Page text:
BATH — At 11 a.m. at McMann Field, it was 79 degrees. It was a deceptive 79 degrees. At that point of the day, the Kennebec Valley Athletic Conference track and field championship meet was just about an hour in, and the heat was a sneaky heat. It crept up on you.

Lawrence High School junior Mason Cooper walked along the track, beginning to warm up for the 100-meter dash he’d run in 40 minutes.

“I think I’ve had almost a gallon of water,” Cooper said.

The track surrounding McMann Field was a boomerang, bouncing the heat back toward runners. The asphalt walkway surrounding the facility was becoming a cookie sheet. Spectators standing in line to get in, or standing in line at the concession stand felt the heat pulsating off the ground, up their legs, through their chests, all the way to their head.

“There’s a lot of sweat,” Winslow’s Paige Smith said after she ran the 100 hurdles. “I think it’s good for the muscles. It keeps you loose.”

In the week prior to the meet, Smith watched the forecast, and listened to her coaches stress the importance of hydration.

“Even last night, they were like ‘Drink water, drink water,'” Smith said. “Coach (Ken Nadeau) is on me to stay under the umbrella.”

Fans set up umbrellas and pop up tents wherever they could find room, even in the top rows of the bleachers. Other fans played musical chairs with the shadows, moving lawn chairs to keep up with the shade. A group of Morse High School athletes set up shop in the equipment shed alongside the jumping pits.

The Maine Department of Environmental Protection issued an air quality alert for the entire day, advising people to consider limiting strenuous outdoor activity. Meanwhile, Mason Cooper, completely hydrated, won the Class B 100-meter dash.

• • •

At noon, it was 84 degrees, and the heat was no longer sneaky. In fact, it was starting to show off. In the Class B girls mile, Waterville’s Lauren Brown ran out to an early lead, only to get passed by Lawrence’s Jaden Gray late in lap three. Gray, in turn, was passed by a sprinting Augusta Stockman of Camden Hills, who seemed impervious to the heat coming off the track like an open pizza oven.

All season long, these athletes competed in a cool, wet spring. A week ago, it was warm, but not like this.

“(The heat) probably had an impact on the race,” Brown said, after placing third in the mile. “I’m not used to 80 degrees. I think I like it better than cold, though. When it’s cold, you can never warm up.”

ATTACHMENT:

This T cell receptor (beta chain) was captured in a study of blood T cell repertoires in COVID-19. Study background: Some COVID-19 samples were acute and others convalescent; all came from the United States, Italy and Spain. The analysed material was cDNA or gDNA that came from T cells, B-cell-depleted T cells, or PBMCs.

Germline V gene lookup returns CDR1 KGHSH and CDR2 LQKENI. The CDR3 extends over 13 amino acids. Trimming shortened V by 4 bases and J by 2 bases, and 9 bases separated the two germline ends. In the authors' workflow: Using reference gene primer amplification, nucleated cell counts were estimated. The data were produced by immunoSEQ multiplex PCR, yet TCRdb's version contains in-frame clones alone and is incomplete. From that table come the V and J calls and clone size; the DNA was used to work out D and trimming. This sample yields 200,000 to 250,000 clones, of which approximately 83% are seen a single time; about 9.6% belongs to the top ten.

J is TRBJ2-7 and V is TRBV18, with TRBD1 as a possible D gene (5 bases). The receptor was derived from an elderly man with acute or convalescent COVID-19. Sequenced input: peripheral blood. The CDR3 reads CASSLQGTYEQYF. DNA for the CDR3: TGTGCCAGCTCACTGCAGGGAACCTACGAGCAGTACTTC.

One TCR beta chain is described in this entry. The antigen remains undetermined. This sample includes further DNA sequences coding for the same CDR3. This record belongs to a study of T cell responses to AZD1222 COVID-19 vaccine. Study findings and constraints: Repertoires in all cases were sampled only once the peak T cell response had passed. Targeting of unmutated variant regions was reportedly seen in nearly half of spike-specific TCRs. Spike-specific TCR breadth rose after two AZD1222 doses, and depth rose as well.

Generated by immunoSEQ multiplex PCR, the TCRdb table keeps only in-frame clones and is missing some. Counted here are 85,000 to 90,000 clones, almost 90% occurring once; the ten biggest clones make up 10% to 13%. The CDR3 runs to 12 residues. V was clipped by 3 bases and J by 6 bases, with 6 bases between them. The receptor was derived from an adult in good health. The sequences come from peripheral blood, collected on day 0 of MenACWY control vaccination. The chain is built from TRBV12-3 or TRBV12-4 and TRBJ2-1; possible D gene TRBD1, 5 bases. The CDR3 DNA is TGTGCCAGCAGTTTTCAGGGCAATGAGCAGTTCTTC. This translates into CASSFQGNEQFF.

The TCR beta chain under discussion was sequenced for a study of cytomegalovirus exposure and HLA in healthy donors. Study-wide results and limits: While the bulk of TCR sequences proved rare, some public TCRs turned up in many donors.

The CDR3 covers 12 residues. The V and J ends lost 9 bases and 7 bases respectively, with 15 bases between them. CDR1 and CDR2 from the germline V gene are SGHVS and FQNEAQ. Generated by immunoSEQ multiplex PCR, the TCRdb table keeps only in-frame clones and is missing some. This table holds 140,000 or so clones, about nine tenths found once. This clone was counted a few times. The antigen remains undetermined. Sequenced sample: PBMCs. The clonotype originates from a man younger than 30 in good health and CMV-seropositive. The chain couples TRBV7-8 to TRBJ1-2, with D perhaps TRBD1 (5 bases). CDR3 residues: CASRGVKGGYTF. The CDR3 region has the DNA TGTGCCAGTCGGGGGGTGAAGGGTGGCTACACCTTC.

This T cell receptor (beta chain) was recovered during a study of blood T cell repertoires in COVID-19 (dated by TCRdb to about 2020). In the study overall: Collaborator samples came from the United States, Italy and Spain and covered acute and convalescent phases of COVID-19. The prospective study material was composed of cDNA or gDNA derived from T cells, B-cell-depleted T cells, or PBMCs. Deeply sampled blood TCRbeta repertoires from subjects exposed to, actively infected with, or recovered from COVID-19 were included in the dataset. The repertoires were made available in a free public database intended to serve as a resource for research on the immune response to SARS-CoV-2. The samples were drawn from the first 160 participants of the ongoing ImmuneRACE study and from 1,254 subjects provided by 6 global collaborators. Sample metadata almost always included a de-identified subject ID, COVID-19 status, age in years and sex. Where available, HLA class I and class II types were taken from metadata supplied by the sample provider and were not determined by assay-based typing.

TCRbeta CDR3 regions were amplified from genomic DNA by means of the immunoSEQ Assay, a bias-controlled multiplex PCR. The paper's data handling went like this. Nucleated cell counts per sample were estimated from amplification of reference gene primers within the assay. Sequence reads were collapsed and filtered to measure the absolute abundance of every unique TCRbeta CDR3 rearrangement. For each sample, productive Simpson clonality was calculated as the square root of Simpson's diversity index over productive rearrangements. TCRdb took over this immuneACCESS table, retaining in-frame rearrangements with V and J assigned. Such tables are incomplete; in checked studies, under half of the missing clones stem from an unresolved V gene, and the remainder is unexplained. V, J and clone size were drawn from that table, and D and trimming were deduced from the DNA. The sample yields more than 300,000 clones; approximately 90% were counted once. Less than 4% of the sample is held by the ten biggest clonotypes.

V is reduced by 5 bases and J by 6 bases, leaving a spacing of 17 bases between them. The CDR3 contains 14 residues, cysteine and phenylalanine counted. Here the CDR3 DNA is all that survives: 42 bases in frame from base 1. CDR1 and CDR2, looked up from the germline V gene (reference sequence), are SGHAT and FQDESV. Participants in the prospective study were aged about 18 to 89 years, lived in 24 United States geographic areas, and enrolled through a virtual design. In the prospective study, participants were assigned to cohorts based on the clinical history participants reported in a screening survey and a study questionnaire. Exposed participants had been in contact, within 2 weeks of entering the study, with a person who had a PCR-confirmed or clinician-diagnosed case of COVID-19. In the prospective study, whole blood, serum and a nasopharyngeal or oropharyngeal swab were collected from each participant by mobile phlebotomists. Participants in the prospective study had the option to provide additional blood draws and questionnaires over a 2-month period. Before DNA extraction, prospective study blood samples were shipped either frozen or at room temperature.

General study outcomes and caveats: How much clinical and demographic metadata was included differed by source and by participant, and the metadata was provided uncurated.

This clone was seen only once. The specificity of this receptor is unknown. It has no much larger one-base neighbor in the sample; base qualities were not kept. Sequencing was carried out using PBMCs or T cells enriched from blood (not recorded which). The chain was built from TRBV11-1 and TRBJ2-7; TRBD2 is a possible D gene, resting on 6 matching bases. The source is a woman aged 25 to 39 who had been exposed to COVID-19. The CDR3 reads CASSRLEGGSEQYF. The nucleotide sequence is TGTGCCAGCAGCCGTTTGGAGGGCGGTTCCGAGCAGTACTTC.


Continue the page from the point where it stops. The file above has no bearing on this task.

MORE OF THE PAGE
When the mile heats (that word is everywhere) began, Erskine Academy athletic director Doran Stout stood at the end of the track’s backstretch with a hose. As competitors ran by, Stout gave them a quick spray down, providing a brief cooling mist that hopefully provided a little relief over the next 400 meters.

“We’ve only had weather this hot two or three times in the 15 years I’ve been doing this,” Stout said. “The kids haven’t had a day like this all season. I think the kids are much more educated about staying hydrated than they were 20 years ago. You hydrate for a race on Saturday, you start on Wednesday, not on the bus ride Saturday morning.”

Stout pointed at the dark blue M painted on the 50-yard line of the infield. The McMann Field grounds crew measured the temperature on the M, Stout said. The blue paint absorbs heat like a solar sponge. It was a 142 degree blast furnace.

A mister was set up on the 10-yard line, there for any athlete to stand under and chill out for as long as he or she wanted. It was starting to get regular use before lunchtime.

Three athletes walked by and asked Stout if he’d spray them. Stout obliged.

“Aaaaahhhh,” they sighed, and moved on, satisfied in their brief relief.

• • •

At 1 p.m., it was 85 degrees, and the 4×100-meter relays were well underway. Relay teams waited for their races on the field turf, which was getting warmer by the minute. Nobody was going near the M at midfield. Even if they didn’t know exactly how hot it was, a quick stroll revealed it to be the sun at the center of this track and field meet.

The heat’s effect wasn’t limited to the track. Messalonskee’s Cameron Bickford noticed it while he threw the discus.

“For me, it made the disc very sticky,” Bickford said, who won the Class A discus with a throw of 128 feet. “Between the sweat and humidity, it made it harder to keep the disc inside the vectors. I think the heat had a play in everybody’s energy, too.”

At the athletic trainer’s tent, they were ready to handle any heat-related injuries. Athletic trainer Kate Anagnostis pointed to coolers full of water and ice, and pulled out a tarp that could be used in an emergency to create an ice taco.

To make an ice taco, an athlete is placed on the tarp and covered with ice and cold water. The athlete is cradled in the tarp until he or she cools down. The ice taco is the best and most apt name for anything in the field of sports medicine.

It was the hottest part of the day, and Anagnostis was pleased that no heat-related injuries had come her way.

“We’ve been fortunate,” she said.

It will get hotter this summer. Years from now, none of the athletes or fans at McMann Field on Saturday will look back and say “It’s hot, but let me tell you about that day at McMann Field back in ’16.”

Temperatures in the mid-80s fall into that region between warm and oppressive. A bead of sweat may roll from your neck, over your shoulder blades, and down your back. Your cup of ice water might sweat with condensation. You might take your hand off that wet cup, and wipe your brow with the cold water on your fingers.

For a minute, that evaporating water is the best feeling in the world.

It was 2 p.m., and it was 86 degrees.

Travis Lazarczyk — 861-9242

[email protected]

Twitter: @TLazarczykMTM


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